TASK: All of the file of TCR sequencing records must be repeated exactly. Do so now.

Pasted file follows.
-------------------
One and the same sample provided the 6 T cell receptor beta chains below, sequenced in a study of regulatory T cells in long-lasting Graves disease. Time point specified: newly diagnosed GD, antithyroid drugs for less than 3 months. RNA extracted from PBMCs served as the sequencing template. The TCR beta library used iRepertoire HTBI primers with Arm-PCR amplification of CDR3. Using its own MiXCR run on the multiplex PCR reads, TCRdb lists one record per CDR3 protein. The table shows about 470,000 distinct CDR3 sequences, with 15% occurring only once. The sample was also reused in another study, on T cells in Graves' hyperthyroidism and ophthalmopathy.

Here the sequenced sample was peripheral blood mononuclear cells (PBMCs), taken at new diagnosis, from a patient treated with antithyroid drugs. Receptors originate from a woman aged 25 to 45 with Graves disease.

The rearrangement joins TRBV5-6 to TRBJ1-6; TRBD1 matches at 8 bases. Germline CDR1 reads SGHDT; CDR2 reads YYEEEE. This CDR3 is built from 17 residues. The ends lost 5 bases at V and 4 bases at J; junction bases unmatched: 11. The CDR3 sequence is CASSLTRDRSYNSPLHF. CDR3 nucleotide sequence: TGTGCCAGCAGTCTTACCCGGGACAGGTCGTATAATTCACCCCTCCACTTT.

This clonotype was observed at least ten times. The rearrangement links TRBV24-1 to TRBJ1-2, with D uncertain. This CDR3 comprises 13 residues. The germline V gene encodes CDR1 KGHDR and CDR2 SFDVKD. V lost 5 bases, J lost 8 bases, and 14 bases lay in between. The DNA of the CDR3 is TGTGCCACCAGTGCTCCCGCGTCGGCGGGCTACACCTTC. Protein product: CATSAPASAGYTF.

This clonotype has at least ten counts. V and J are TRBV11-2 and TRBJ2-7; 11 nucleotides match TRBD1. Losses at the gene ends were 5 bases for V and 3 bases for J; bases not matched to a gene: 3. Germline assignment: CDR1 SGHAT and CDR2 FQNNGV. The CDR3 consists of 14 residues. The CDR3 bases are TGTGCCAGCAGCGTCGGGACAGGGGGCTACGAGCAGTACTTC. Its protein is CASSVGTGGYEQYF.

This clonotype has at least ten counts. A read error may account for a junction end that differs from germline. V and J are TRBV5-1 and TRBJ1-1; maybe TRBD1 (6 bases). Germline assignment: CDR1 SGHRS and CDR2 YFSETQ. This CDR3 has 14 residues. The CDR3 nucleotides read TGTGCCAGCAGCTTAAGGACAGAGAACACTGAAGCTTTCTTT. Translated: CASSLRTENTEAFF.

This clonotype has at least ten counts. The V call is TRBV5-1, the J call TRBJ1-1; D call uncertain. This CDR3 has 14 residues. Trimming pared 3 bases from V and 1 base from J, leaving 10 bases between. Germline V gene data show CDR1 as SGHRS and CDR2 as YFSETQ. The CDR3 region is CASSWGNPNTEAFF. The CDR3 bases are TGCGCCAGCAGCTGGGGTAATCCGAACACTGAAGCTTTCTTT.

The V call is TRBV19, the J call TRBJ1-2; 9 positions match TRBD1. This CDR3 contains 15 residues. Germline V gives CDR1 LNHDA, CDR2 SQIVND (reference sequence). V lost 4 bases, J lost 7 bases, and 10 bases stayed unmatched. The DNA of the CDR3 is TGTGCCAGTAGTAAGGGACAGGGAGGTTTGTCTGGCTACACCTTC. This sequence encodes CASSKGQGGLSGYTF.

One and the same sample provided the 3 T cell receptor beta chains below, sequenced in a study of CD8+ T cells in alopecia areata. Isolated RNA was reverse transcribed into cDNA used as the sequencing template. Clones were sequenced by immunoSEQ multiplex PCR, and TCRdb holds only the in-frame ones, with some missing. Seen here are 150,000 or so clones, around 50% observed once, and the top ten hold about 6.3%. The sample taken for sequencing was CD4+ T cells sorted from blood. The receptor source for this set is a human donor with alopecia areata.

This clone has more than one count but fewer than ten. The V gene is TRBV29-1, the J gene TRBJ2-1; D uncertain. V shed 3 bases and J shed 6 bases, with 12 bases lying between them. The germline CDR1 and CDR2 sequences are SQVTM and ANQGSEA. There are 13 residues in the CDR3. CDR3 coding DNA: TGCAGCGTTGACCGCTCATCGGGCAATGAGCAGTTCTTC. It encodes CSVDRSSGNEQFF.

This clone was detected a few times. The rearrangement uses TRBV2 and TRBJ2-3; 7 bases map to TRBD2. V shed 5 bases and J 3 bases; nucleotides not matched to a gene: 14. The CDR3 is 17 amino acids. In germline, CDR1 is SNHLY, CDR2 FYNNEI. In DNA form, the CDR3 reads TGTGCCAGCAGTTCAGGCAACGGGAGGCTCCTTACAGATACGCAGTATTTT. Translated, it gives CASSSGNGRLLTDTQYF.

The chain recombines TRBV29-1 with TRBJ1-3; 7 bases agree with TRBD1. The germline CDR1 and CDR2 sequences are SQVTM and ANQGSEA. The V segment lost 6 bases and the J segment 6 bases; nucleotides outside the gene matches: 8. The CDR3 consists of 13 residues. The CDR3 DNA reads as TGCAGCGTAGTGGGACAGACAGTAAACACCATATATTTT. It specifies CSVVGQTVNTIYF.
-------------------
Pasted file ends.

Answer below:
One and the same sample provided the 6 T cell receptor beta chains below, sequenced in a study of regulatory T cells in long-lasting Graves disease. Time point specified: newly diagnosed GD, antithyroid drugs for less than 3 months. RNA extracted from PBMCs served as the sequencing template. The TCR beta library used iRepertoire HTBI primers with Arm-PCR amplification of CDR3. Using its own MiXCR run on the multiplex PCR reads, TCRdb lists one record per CDR3 protein. The table shows about 470,000 distinct CDR3 sequences, with 15% occurring only once. The sample was also reused in another study, on T cells in Graves' hyperthyroidism and ophthalmopathy.

Here the sequenced sample was peripheral blood mononuclear cells (PBMCs), taken at new diagnosis, from a patient treated with antithyroid drugs. Receptors originate from a woman aged 25 to 45 with Graves disease.

The rearrangement joins TRBV5-6 to TRBJ1-6; TRBD1 matches at 8 bases. Germline CDR1 reads SGHDT; CDR2 reads YYEEEE. This CDR3 is built from 17 residues. The ends lost 5 bases at V and 4 bases at J; junction bases unmatched: 11. The CDR3 sequence is CASSLTRDRSYNSPLHF. CDR3 nucleotide sequence: TGTGCCAGCAGTCTTACCCGGGACAGGTCGTATAATTCACCCCTCCACTTT.

This clonotype was observed at least ten times. The rearrangement links TRBV24-1 to TRBJ1-2, with D uncertain. This CDR3 comprises 13 residues. The germline V gene encodes CDR1 KGHDR and CDR2 SFDVKD. V lost 5 bases, J lost 8 bases, and 14 bases lay in between. The DNA of the CDR3 is TGTGCCACCAGTGCTCCCGCGTCGGCGGGCTACACCTTC. Protein product: CATSAPASAGYTF.

This clonotype has at least ten counts. V and J are TRBV11-2 and TRBJ2-7; 11 nucleotides match TRBD1. Losses at the gene ends were 5 bases for V and 3 bases for J; bases not matched to a gene: 3. Germline assignment: CDR1 SGHAT and CDR2 FQNNGV. The CDR3 consists of 14 residues. The CDR3 bases are TGTGCCAGCAGCGTCGGGACAGGGGGCTACGAGCAGTACTTC. Its protein is CASSVGTGGYEQYF.

This clonotype has at least ten counts. A read error may account for a junction end that differs from germline. V and J are TRBV5-1 and TRBJ1-1; maybe TRBD1 (6 bases). Germline assignment: CDR1 SGHRS and CDR2 YFSETQ. This CDR3 has 14 residues. The CDR3 nucleotides read TGTGCCAGCAGCTTAAGGACAGAGAACACTGAAGCTTTCTTT. Translated: CASSLRTENTEAFF.

This clonotype has at least ten counts. The V call is TRBV5-1, the J call TRBJ1-1; D call uncertain. This CDR3 has 14 residues. Trimming pared 3 bases from V and 1 base from J, leaving 10 bases between. Germline V gene data show CDR1 as SGHRS and CDR2 as YFSETQ. The CDR3 region is CASSWGNPNTEAFF. The CDR3 bases are TGCGCCAGCAGCTGGGGTAATCCGAACACTGAAGCTTTCTTT.

The V call is TRBV19, the J call TRBJ1-2; 9 positions match TRBD1. This CDR3 contains 15 residues. Germline V gives CDR1 LNHDA, CDR2 SQIVND (reference sequence). V lost 4 bases, J lost 7 bases, and 10 bases stayed unmatched. The DNA of the CDR3 is TGTGCCAGTAGTAAGGGACAGGGAGGTTTGTCTGGCTACACCTTC. This sequence encodes CASSKGQGGLSGYTF.

One and the same sample provided the 3 T cell receptor beta chains below, sequenced in a study of CD8+ T cells in alopecia areata. Isolated RNA was reverse transcribed into cDNA used as the sequencing template. Clones were sequenced by immunoSEQ multiplex PCR, and TCRdb holds only the in-frame ones, with some missing. Seen here are 150,000 or so clones, around 50% observed once, and the top ten hold about 6.3%. The sample taken for sequencing was CD4+ T cells sorted from blood. The receptor source for this set is a human donor with alopecia areata.

This clone has more than one count but fewer than ten. The V gene is TRBV29-1, the J gene TRBJ2-1; D uncertain. V shed 3 bases and J shed 6 bases, with 12 bases lying between them. The germline CDR1 and CDR2 sequences are SQVTM and ANQGSEA. There are 13 residues in the CDR3. CDR3 coding DNA: TGCAGCGTTGACCGCTCATCGGGCAATGAGCAGTTCTTC. It encodes CSVDRSSGNEQFF.

This clone was detected a few times. The rearrangement uses TRBV2 and TRBJ2-3; 7 bases map to TRBD2. V shed 5 bases and J 3 bases; nucleotides not matched to a gene: 14. The CDR3 is 17 amino acids. In germline, CDR1 is SNHLY, CDR2 FYNNEI. In DNA form, the CDR3 reads TGTGCCAGCAGTTCAGGCAACGGGAGGCTCCTTACAGATACGCAGTATTTT. Translated, it gives CASSSGNGRLLTDTQYF.

The chain recombines TRBV29-1 with TRBJ1-3; 7 bases agree with TRBD1. The germline CDR1 and CDR2 sequences are SQVTM and ANQGSEA. The V segment lost 6 bases and the J segment 6 bases; nucleotides outside the gene matches: 8. The CDR3 consists of 13 residues. The CDR3 DNA reads as TGCAGCGTAGTGGGACAGACAGTAAACACCATATATTTT. It specifies CSVVGQTVNTIYF.